The Jeep Capital of the World (but Broncos are allowed)
Updated: Sep 25, 2022
After anticipating our trip to Ouray, CO for most of 2022, we finally packed up the Jeep and headed east. My Uncle Mark and Aunt Mary were already en route from Minnesota with the plan to meet up in Gunnison, CO before making our way to Ouray. Our trip to the Jeep Capital of the World was upon us!
We left on a Saturday morning and our first day on the road took us from home to Ely, NV. We chose Ely as our first stopping point because it was the closest town of any real size to Great Basin National Park, where we planned to hike on Sunday morning. You can read about our hike here. Most of our travel east (and home actually) was on US Highway 50 which is known as "The Loneliest Road in America". I haven't been that many places but the road is definitely lonely and I'll take the folks that named its word for it.
After our hike we made out way to Moab, UT. Moab is well-known for a lot of outdoor activities, including Jeeping and mountain biking. However, our order of business was a quick hike in Arches National Park, some sightseeing in Canyonlands National Park, and then on to Colorado. Both parks were amazing, with the the Delicate Arch being the highpoint of the visit for me. You could spend days visiting and hiking in both parks, but we were just trying to make our cross country drive more enjoyable, so our stops were quick. You can read about our visit to the Delicate Arch here. Travel was pretty easy from Ely to Moab. US Highway 50 overlaps Interstate 70 for a stretch of the drive, so that part of the route was busier than what we experienced in Northern Nevada. The part of our route between Salina, UT and Green River, UT was amazing. Wide open views, amazing geological formations, canyons, and redish colored rocks. We stopped at just about every wayside rest between Salina and Green River, because the views were so amazing.
From Moab we made our way to Gunnison. The further east we made it, the closer the towns were to one another and eventually they were 10-15 miles apart, and much larger than Ely and other towns on the The Loneliest Road in America! As we left the Grand Junction, CO area I read a text from my Mom that suggested we visit the Black Canyon of the Gunnison National Park if we could. So we did! It's an amazing place with incredibly tall canyon walls and vista points that are not for the faint of heart. Well, it's not like they're going to fall into the canyon, but walking out a narrow rocky point, even with a fence around it, is intimidating when you're hundreds of feet above the ground. It was worth the stop! Eventually we made our way to Gunnison where Mark and Mary surprised us at dinner because, you know, in a small town when your friends or family drive by and sees your vehicle at a restaurant, well they stop and visit.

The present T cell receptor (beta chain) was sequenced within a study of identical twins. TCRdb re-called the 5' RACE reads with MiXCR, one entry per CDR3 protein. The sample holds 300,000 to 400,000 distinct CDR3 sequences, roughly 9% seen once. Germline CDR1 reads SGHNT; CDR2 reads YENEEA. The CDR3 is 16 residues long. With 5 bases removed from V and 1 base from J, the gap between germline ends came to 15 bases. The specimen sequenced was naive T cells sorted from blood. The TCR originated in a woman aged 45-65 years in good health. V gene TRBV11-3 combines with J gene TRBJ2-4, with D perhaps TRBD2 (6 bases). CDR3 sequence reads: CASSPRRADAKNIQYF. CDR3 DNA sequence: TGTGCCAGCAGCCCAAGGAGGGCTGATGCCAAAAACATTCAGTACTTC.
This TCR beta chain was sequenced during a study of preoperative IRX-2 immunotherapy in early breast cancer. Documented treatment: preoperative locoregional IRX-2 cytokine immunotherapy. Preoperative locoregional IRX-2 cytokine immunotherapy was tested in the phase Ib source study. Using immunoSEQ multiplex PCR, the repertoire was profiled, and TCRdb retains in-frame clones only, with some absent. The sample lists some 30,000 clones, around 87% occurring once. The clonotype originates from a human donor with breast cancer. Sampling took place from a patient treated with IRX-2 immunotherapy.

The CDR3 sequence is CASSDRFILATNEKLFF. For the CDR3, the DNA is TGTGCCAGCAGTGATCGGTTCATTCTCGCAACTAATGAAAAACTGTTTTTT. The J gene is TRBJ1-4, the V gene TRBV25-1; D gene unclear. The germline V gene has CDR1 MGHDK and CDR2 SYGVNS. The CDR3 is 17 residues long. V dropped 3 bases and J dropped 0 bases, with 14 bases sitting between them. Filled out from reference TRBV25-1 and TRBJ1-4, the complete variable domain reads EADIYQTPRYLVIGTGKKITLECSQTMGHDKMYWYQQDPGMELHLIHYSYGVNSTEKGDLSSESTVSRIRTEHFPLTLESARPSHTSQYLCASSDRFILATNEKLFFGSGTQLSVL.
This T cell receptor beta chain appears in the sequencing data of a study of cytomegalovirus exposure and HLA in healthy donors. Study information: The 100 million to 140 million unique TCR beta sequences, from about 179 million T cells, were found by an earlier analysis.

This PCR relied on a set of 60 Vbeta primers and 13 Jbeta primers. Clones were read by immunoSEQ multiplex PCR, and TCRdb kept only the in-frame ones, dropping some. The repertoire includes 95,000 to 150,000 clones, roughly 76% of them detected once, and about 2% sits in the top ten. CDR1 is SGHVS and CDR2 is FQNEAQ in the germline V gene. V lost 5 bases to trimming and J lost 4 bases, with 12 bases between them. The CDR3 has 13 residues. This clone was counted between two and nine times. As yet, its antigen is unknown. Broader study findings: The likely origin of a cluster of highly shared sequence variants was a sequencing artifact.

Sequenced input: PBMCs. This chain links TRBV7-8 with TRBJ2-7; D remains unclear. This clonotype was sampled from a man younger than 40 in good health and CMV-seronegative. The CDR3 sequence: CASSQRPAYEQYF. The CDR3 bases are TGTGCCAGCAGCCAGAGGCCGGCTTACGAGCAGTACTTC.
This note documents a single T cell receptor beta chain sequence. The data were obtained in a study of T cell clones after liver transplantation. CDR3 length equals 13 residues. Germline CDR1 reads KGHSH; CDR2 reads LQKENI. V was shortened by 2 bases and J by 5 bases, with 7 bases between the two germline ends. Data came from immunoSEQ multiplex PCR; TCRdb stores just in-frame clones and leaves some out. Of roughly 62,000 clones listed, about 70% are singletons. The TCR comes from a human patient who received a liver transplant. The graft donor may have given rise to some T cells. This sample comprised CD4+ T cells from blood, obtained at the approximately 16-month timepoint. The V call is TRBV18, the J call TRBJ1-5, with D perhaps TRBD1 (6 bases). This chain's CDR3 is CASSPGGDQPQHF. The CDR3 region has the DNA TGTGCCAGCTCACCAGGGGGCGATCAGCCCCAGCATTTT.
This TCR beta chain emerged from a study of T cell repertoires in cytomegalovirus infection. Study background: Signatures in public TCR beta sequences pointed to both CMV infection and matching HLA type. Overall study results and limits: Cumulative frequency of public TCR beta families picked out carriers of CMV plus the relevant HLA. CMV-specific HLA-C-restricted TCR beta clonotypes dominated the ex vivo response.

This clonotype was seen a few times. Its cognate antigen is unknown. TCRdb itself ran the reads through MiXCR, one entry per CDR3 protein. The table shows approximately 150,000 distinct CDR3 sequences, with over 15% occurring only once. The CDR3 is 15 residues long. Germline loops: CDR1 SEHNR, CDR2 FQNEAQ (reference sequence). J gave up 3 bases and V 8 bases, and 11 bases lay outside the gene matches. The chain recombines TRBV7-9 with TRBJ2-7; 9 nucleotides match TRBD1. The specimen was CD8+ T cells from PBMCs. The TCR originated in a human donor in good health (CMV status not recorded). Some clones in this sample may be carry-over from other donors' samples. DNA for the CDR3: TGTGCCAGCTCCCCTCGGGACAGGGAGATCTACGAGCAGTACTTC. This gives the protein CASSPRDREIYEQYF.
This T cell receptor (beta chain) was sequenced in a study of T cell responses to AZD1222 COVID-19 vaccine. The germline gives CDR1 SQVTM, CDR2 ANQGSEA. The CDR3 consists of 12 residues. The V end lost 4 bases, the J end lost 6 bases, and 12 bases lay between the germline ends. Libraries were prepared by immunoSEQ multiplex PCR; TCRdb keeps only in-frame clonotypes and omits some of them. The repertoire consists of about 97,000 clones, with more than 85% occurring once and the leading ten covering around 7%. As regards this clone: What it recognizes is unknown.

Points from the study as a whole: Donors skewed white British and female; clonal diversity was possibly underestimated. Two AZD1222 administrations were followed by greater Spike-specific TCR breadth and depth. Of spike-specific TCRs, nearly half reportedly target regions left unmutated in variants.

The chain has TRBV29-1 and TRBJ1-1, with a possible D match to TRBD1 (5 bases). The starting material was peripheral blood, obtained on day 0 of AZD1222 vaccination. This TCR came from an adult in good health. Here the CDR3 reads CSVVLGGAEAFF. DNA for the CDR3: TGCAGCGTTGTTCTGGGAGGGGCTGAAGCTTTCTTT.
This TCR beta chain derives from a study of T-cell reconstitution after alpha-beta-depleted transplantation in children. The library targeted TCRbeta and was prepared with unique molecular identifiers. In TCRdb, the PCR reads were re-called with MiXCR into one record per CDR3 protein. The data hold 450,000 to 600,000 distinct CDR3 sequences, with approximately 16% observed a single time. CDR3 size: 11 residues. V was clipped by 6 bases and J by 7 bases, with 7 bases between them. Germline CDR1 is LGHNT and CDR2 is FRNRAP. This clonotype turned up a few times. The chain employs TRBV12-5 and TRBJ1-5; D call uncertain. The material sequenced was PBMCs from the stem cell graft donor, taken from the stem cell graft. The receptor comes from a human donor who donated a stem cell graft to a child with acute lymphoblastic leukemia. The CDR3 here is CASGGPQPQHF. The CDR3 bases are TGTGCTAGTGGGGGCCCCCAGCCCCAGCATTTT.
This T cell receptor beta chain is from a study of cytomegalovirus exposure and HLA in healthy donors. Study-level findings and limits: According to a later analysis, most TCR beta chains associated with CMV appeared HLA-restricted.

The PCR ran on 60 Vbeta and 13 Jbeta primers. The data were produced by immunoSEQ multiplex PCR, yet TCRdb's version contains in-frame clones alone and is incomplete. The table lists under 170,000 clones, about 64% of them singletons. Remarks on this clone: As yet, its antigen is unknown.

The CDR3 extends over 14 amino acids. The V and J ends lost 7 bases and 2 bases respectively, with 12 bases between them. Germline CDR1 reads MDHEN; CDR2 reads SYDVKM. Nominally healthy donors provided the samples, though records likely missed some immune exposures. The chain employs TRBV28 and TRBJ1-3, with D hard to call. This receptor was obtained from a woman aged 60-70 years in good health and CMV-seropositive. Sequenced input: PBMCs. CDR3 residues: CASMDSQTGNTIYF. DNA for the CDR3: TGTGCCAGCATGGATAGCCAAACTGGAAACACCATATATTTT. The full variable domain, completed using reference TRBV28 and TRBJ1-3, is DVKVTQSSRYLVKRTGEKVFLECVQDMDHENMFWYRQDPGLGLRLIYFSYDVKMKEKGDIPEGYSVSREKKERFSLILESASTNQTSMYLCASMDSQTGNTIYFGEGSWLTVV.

We left Gunnison on Tuesday morning after a stop for groceries. The drive from Gunnison to Lake City, CO started out in high desert but ended in an amazing river valley. From Lake City we headed west toward Ouray and our Jeeping adventure began.
What did I learn?
Sway Bar Links - With two 18mm wrenches and some zip ties, I had my front sway bar links disconnected and zip tied to the upper shock mounts in under 10 minutes. I did this at the same time we aired down after leaving Lake City, so it wasn't even an extra stop. The added articulation softened the ride and kept our tires in contact with the terrain the whole trip. In short, disconnecting the sway bar on a solid axle vehicle is well-worth the time, both for ride comfort and traction. We left it disconnected our entire time in Ouray.
Road Trippin' the Jeep - We have taken the Jeep a few different places but never on a 1000+ mile "road trip". The Jeep did an outstanding job crossing through Nevada and Southern Utah in 90 degree weather, which are both primarily mountainous. At 70mph the Jeep travels smoothly like any other vehicle we've owned. When you get up over 80mph, the solid axle tracking from left-to-right is more noticeable and requires attention. Driving 80 is doable, but 70 was much more enjoyable for us. As for the engine and transmission, I continue to consider them well-matched and each did great job on the highway and Jeep roads. The Jeep's comfort is average for extended periods. Of course it's not as nice as our 200 Series Land Cruiser, but better than many basic cars. The AC worked well in our black Jeep in upper 90s temperatures.
Group Outing - It was a lot of fun to have my aunt and uncle on the other end of the radio as we traveled the roads and trails around Ouray. Having another rig along definitely adds to the fun of Jeeping, even if it's a Bronco.
Cinnamon Pass (Tuesday)
After leaving Lake City and driving past Lake San Cristobal, the road started getting gradually narrower. The views were amazing from the get-go and we even saw a moose cow and calf as we left the lake area. It was only a few miles in the direction of Cinnamon Pass that we decided to find a road to turn off onto and air down our tires. I also took this opportunity to disconnect my sway bar links, since we had 3 days of Jeeping ahead of us and I knew some of the routes would require everything our Jeep could offer. Eventually we started climbing and climbing. We crossed through forested areas, meadows, and eventually made our way above the tree line. A lot of the route was on shelf roads, like you'd expect. We eventually stopped for lunch at the Grizzly Gulch Trailhead which was popular with all types of trail users. There were people hiking 14ers, driving SXSs, riding motorcycles, camping in overland rigs, and of course Jeeps and one Bronco. This part of our trip easily had the most SXS traffic on it, and everyone used good trail manners and etiquette. Eventually we reached the pass, took some fun photos, and started down toward Animas Forks, a ghost town left by the mining industry of Colorado's past.
Lake San Cristobal in the background - a beautiful start to our trip over Cinnamon Pass.
It wasn't long before we were on a shelf road.
There were plenty of people at the pass to take some photos of us. They arrived in Jeeps, SXSs, and trucks. And one Bronco...
The drive from Cinnamon Pass down into Animas Forks.
A beauty shot of Mark and Mary's Bronco, in Animas Forks.